Prizes gained without effort are never valuable, and, though we don't appreciate it, the longing for something makes existence sweet; hence if one has everything there is nothing to long for. Such was the condition of Lady Helen, who had everything she could wish for, and in consequence felt very much bored. In her ennui she longs for excitement, for some new sensation, but in vain, until looking over the newspaper she is seized with an irresistible inclination of going out to work, so incognito engages as a domestic in a boarding house. Here she makes a ludicrous attempt to cook, etc., and of course, being totally ignorant of the culinary art, meets with meagre success. However, her pretty face and ill-concealed refinement make such a strong impression upon the male contingent, that they make no complaints at her cooking, and would have taken even poison if served by her fair hands. Two hallroom boys are particularly smitten. Among the boarders there is a talented musician, and his gentle manners and wonderful talent appeal strongly to Lady Helen. He on the other hand, not knowing of course her true self, falls in love with her. All this is most agreeable to the women folks, who at once conspire to rid the place of her, which one brings about by having her accused of the theft of the musician's violin. He, of course, believes her innocent, but she is discharged nevertheless. Lady Helen is so moved by the poor fellow's kindness, that she interests herself in his behalf and secures for him a position as a director at the Conservatory, for which he calls to thank her and finding her a lady of quality would shrink humbly from her presence, but she will not let him for she too loves him. The subject as a whole is a decidedly amusing comedy drama, with a pretty love story running through it.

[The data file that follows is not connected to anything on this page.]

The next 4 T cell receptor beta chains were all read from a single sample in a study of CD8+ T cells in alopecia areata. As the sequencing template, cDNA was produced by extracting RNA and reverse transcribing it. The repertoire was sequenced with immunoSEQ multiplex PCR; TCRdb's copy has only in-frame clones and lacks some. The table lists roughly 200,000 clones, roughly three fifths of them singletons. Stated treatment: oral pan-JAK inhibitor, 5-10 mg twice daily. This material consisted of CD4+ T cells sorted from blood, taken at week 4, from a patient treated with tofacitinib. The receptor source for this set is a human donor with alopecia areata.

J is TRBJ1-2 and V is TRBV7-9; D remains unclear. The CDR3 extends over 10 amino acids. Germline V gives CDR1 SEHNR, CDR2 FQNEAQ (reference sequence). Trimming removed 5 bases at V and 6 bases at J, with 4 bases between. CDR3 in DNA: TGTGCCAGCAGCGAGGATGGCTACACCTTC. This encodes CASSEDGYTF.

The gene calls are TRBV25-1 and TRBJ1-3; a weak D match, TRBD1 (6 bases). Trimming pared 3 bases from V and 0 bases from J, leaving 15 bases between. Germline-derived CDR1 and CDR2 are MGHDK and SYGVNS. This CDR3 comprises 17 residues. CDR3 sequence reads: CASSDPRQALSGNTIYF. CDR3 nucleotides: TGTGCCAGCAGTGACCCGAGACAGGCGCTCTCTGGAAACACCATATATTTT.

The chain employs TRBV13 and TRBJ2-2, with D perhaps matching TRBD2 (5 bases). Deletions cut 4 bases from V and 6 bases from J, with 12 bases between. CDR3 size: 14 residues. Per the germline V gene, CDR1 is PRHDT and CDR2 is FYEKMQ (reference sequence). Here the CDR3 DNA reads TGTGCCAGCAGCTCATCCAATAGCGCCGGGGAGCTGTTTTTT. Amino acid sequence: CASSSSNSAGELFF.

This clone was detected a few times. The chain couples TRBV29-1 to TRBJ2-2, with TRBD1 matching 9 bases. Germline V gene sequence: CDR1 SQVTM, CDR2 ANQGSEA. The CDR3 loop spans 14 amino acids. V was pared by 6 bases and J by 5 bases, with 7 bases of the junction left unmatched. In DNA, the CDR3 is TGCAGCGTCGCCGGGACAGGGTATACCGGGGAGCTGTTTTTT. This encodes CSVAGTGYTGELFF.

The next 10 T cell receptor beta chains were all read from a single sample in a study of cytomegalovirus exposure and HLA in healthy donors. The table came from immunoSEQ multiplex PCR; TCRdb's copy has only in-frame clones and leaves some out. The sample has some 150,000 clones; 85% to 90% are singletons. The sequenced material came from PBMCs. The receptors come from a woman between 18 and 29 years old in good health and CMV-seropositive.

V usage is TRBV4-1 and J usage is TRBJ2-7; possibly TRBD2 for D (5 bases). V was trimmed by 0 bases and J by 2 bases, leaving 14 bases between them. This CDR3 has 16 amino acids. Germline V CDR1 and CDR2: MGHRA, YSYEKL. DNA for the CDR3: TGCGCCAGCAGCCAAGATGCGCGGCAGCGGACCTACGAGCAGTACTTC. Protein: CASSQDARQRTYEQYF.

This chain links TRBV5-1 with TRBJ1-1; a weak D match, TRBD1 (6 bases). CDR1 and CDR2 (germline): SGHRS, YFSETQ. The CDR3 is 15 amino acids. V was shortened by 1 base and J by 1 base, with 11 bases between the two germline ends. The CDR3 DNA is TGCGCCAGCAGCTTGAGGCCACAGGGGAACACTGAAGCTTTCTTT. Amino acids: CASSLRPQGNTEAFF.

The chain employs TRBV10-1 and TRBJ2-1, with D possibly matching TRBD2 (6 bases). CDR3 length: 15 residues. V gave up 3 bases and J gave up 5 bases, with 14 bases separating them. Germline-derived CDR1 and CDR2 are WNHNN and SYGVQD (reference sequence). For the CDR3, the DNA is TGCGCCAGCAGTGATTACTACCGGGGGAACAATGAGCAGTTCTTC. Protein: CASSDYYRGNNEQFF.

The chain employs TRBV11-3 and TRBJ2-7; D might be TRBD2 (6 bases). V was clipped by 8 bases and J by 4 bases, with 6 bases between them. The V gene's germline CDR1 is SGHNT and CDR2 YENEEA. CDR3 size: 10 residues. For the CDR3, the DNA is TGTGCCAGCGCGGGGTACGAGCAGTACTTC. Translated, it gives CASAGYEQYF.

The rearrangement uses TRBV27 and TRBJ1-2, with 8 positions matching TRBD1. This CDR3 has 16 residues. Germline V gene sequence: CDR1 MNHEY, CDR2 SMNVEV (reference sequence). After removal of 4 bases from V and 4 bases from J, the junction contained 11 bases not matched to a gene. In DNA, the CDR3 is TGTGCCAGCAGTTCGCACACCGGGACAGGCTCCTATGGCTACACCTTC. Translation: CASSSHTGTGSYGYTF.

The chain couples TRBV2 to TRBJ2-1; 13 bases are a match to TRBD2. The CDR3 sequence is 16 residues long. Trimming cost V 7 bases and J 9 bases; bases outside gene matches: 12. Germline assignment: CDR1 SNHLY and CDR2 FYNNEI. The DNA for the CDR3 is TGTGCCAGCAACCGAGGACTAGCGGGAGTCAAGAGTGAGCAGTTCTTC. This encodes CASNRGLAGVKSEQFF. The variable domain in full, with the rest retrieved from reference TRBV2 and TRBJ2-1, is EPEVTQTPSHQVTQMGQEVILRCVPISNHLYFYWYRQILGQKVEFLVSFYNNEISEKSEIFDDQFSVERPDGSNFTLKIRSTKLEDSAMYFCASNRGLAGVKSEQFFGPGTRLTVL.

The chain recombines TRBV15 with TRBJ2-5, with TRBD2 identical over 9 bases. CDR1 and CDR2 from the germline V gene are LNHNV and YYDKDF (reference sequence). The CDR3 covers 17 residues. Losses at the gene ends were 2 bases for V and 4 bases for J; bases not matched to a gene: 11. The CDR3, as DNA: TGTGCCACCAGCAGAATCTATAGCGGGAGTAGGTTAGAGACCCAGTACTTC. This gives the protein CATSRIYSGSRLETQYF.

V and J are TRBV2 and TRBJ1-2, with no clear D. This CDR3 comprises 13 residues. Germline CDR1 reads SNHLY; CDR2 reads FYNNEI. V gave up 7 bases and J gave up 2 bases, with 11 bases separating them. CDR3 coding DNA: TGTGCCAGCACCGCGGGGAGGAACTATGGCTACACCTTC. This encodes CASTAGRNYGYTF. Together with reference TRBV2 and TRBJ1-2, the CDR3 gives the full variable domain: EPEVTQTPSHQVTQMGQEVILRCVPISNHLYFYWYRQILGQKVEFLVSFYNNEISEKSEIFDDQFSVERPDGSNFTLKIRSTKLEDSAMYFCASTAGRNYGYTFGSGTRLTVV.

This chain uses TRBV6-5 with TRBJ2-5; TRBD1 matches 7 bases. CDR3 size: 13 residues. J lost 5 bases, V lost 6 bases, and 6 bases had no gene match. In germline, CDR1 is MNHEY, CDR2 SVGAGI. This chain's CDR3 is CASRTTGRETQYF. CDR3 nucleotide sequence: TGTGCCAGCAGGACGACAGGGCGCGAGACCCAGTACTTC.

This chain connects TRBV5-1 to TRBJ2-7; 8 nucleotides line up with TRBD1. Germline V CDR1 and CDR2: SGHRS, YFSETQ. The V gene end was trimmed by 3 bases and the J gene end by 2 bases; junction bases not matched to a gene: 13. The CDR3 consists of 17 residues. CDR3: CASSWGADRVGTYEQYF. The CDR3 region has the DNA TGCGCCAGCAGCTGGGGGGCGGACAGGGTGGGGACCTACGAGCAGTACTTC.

Released in April 1909, this modest comedy is the
first of four films in the Registry directed by D.W.
Griffith. Often credited with inventing many of the